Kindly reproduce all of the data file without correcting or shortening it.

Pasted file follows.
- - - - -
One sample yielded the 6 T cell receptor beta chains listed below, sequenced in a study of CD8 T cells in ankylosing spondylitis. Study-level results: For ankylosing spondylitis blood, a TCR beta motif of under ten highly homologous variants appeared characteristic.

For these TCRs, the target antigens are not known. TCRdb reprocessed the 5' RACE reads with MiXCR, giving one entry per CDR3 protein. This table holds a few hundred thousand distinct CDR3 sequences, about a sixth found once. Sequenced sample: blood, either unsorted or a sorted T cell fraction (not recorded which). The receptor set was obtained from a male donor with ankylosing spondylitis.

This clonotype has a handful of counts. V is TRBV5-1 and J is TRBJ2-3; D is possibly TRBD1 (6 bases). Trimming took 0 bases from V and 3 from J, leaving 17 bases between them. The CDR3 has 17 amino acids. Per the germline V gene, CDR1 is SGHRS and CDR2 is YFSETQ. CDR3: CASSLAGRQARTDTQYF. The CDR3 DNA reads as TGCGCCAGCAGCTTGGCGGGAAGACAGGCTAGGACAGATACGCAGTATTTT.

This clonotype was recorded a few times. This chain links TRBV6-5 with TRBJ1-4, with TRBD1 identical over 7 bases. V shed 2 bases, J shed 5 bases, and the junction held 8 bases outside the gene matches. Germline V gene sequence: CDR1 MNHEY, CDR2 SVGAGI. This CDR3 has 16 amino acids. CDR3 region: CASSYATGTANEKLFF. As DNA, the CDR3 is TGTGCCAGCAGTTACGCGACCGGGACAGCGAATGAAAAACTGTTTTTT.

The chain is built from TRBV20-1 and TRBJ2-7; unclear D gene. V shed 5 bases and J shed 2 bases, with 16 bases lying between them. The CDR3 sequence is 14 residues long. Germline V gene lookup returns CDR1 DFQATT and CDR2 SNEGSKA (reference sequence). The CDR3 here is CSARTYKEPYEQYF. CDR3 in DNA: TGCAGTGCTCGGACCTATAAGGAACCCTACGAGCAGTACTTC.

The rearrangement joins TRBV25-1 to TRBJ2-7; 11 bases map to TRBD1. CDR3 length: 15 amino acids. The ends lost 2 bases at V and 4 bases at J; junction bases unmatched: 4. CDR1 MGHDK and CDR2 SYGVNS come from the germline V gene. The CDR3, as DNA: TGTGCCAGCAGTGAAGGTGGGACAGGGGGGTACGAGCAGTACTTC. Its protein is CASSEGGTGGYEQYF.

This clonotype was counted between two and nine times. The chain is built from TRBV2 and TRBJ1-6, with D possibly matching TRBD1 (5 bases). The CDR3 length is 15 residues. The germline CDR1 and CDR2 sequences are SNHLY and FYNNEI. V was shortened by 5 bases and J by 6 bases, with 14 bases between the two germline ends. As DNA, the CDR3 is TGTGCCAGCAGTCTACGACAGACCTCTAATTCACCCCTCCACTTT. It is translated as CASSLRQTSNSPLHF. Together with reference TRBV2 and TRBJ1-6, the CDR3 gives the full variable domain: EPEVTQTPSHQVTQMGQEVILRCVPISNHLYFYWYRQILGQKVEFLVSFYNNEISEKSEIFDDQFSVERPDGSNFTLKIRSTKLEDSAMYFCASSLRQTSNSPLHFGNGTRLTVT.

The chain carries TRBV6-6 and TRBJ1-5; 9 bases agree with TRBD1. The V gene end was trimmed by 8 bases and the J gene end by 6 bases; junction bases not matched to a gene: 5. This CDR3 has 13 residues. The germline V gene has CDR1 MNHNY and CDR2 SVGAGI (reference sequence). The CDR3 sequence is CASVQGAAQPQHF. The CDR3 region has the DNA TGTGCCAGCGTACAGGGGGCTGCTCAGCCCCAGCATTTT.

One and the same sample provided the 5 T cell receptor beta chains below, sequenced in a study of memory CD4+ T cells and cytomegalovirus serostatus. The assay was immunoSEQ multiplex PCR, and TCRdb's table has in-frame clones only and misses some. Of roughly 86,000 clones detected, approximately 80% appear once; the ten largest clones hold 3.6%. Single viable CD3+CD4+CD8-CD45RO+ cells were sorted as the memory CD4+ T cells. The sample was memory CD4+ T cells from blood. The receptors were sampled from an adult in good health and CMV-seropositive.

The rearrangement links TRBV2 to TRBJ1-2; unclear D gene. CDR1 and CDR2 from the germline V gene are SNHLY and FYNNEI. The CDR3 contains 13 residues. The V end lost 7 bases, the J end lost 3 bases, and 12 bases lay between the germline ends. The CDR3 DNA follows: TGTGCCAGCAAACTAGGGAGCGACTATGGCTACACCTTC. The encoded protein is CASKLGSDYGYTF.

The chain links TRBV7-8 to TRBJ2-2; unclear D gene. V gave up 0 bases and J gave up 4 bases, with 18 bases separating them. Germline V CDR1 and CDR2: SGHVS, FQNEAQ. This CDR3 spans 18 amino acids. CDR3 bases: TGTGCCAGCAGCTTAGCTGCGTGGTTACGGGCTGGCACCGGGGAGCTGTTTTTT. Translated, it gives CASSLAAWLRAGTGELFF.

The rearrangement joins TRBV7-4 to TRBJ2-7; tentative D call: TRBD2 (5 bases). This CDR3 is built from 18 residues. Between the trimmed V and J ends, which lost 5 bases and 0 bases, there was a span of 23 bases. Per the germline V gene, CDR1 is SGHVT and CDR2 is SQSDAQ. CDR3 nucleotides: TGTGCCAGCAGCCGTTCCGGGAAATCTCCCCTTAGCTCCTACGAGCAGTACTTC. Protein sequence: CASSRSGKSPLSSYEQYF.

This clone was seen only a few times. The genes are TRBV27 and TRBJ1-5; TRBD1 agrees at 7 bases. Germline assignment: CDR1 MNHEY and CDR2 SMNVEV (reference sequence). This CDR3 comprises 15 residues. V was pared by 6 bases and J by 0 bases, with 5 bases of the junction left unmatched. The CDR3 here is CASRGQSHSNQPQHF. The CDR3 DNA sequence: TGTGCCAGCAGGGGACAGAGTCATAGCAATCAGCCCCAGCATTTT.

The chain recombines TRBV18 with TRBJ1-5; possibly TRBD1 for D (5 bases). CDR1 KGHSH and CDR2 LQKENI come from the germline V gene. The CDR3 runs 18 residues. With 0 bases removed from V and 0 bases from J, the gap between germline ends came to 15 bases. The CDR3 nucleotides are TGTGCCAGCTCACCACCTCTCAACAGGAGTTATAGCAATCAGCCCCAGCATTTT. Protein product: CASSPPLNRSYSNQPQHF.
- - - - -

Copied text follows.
One sample yielded the 6 T cell receptor beta chains listed below, sequenced in a study of CD8 T cells in ankylosing spondylitis. Study-level results: For ankylosing spondylitis blood, a TCR beta motif of under ten highly homologous variants appeared characteristic.

For these TCRs, the target antigens are not known. TCRdb reprocessed the 5' RACE reads with MiXCR, giving one entry per CDR3 protein. This table holds a few hundred thousand distinct CDR3 sequences, about a sixth found once. Sequenced sample: blood, either unsorted or a sorted T cell fraction (not recorded which). The receptor set was obtained from a male donor with ankylosing spondylitis.

This clonotype has a handful of counts. V is TRBV5-1 and J is TRBJ2-3; D is possibly TRBD1 (6 bases). Trimming took 0 bases from V and 3 from J, leaving 17 bases between them. The CDR3 has 17 amino acids. Per the germline V gene, CDR1 is SGHRS and CDR2 is YFSETQ. CDR3: CASSLAGRQARTDTQYF. The CDR3 DNA reads as TGCGCCAGCAGCTTGGCGGGAAGACAGGCTAGGACAGATACGCAGTATTTT.

This clonotype was recorded a few times. This chain links TRBV6-5 with TRBJ1-4, with TRBD1 identical over 7 bases. V shed 2 bases, J shed 5 bases, and the junction held 8 bases outside the gene matches. Germline V gene sequence: CDR1 MNHEY, CDR2 SVGAGI. This CDR3 has 16 amino acids. CDR3 region: CASSYATGTANEKLFF. As DNA, the CDR3 is TGTGCCAGCAGTTACGCGACCGGGACAGCGAATGAAAAACTGTTTTTT.

The chain is built from TRBV20-1 and TRBJ2-7; unclear D gene. V shed 5 bases and J shed 2 bases, with 16 bases lying between them. The CDR3 sequence is 14 residues long. Germline V gene lookup returns CDR1 DFQATT and CDR2 SNEGSKA (reference sequence). The CDR3 here is CSARTYKEPYEQYF. CDR3 in DNA: TGCAGTGCTCGGACCTATAAGGAACCCTACGAGCAGTACTTC.

The rearrangement joins TRBV25-1 to TRBJ2-7; 11 bases map to TRBD1. CDR3 length: 15 amino acids. The ends lost 2 bases at V and 4 bases at J; junction bases unmatched: 4. CDR1 MGHDK and CDR2 SYGVNS come from the germline V gene. The CDR3, as DNA: TGTGCCAGCAGTGAAGGTGGGACAGGGGGGTACGAGCAGTACTTC. Its protein is CASSEGGTGGYEQYF.

This clonotype was counted between two and nine times. The chain is built from TRBV2 and TRBJ1-6, with D possibly matching TRBD1 (5 bases). The CDR3 length is 15 residues. The germline CDR1 and CDR2 sequences are SNHLY and FYNNEI. V was shortened by 5 bases and J by 6 bases, with 14 bases between the two germline ends. As DNA, the CDR3 is TGTGCCAGCAGTCTACGACAGACCTCTAATTCACCCCTCCACTTT. It is translated as CASSLRQTSNSPLHF. Together with reference TRBV2 and TRBJ1-6, the CDR3 gives the full variable domain: EPEVTQTPSHQVTQMGQEVILRCVPISNHLYFYWYRQILGQKVEFLVSFYNNEISEKSEIFDDQFSVERPDGSNFTLKIRSTKLEDSAMYFCASSLRQTSNSPLHFGNGTRLTVT.

The chain carries TRBV6-6 and TRBJ1-5; 9 bases agree with TRBD1. The V gene end was trimmed by 8 bases and the J gene end by 6 bases; junction bases not matched to a gene: 5. This CDR3 has 13 residues. The germline V gene has CDR1 MNHNY and CDR2 SVGAGI (reference sequence). The CDR3 sequence is CASVQGAAQPQHF. The CDR3 region has the DNA TGTGCCAGCGTACAGGGGGCTGCTCAGCCCCAGCATTTT.

One and the same sample provided the 5 T cell receptor beta chains below, sequenced in a study of memory CD4+ T cells and cytomegalovirus serostatus. The assay was immunoSEQ multiplex PCR, and TCRdb's table has in-frame clones only and misses some. Of roughly 86,000 clones detected, approximately 80% appear once; the ten largest clones hold 3.6%. Single viable CD3+CD4+CD8-CD45RO+ cells were sorted as the memory CD4+ T cells. The sample was memory CD4+ T cells from blood. The receptors were sampled from an adult in good health and CMV-seropositive.

The rearrangement links TRBV2 to TRBJ1-2; unclear D gene. CDR1 and CDR2 from the germline V gene are SNHLY and FYNNEI. The CDR3 contains 13 residues. The V end lost 7 bases, the J end lost 3 bases, and 12 bases lay between the germline ends. The CDR3 DNA follows: TGTGCCAGCAAACTAGGGAGCGACTATGGCTACACCTTC. The encoded protein is CASKLGSDYGYTF.

The chain links TRBV7-8 to TRBJ2-2; unclear D gene. V gave up 0 bases and J gave up 4 bases, with 18 bases separating them. Germline V CDR1 and CDR2: SGHVS, FQNEAQ. This CDR3 spans 18 amino acids. CDR3 bases: TGTGCCAGCAGCTTAGCTGCGTGGTTACGGGCTGGCACCGGGGAGCTGTTTTTT. Translated, it gives CASSLAAWLRAGTGELFF.

The rearrangement joins TRBV7-4 to TRBJ2-7; tentative D call: TRBD2 (5 bases). This CDR3 is built from 18 residues. Between the trimmed V and J ends, which lost 5 bases and 0 bases, there was a span of 23 bases. Per the germline V gene, CDR1 is SGHVT and CDR2 is SQSDAQ. CDR3 nucleotides: TGTGCCAGCAGCCGTTCCGGGAAATCTCCCCTTAGCTCCTACGAGCAGTACTTC. Protein sequence: CASSRSGKSPLSSYEQYF.

This clone was seen only a few times. The genes are TRBV27 and TRBJ1-5; TRBD1 agrees at 7 bases. Germline assignment: CDR1 MNHEY and CDR2 SMNVEV (reference sequence). This CDR3 comprises 15 residues. V was pared by 6 bases and J by 0 bases, with 5 bases of the junction left unmatched. The CDR3 here is CASRGQSHSNQPQHF. The CDR3 DNA sequence: TGTGCCAGCAGGGGACAGAGTCATAGCAATCAGCCCCAGCATTTT.

The chain recombines TRBV18 with TRBJ1-5; possibly TRBD1 for D (5 bases). CDR1 KGHSH and CDR2 LQKENI come from the germline V gene. The CDR3 runs 18 residues. With 0 bases removed from V and 0 bases from J, the gap between germline ends came to 15 bases. The CDR3 nucleotides are TGTGCCAGCTCACCACCTCTCAACAGGAGTTATAGCAATCAGCCCCAGCATTTT. Protein product: CASSPPLNRSYSNQPQHF.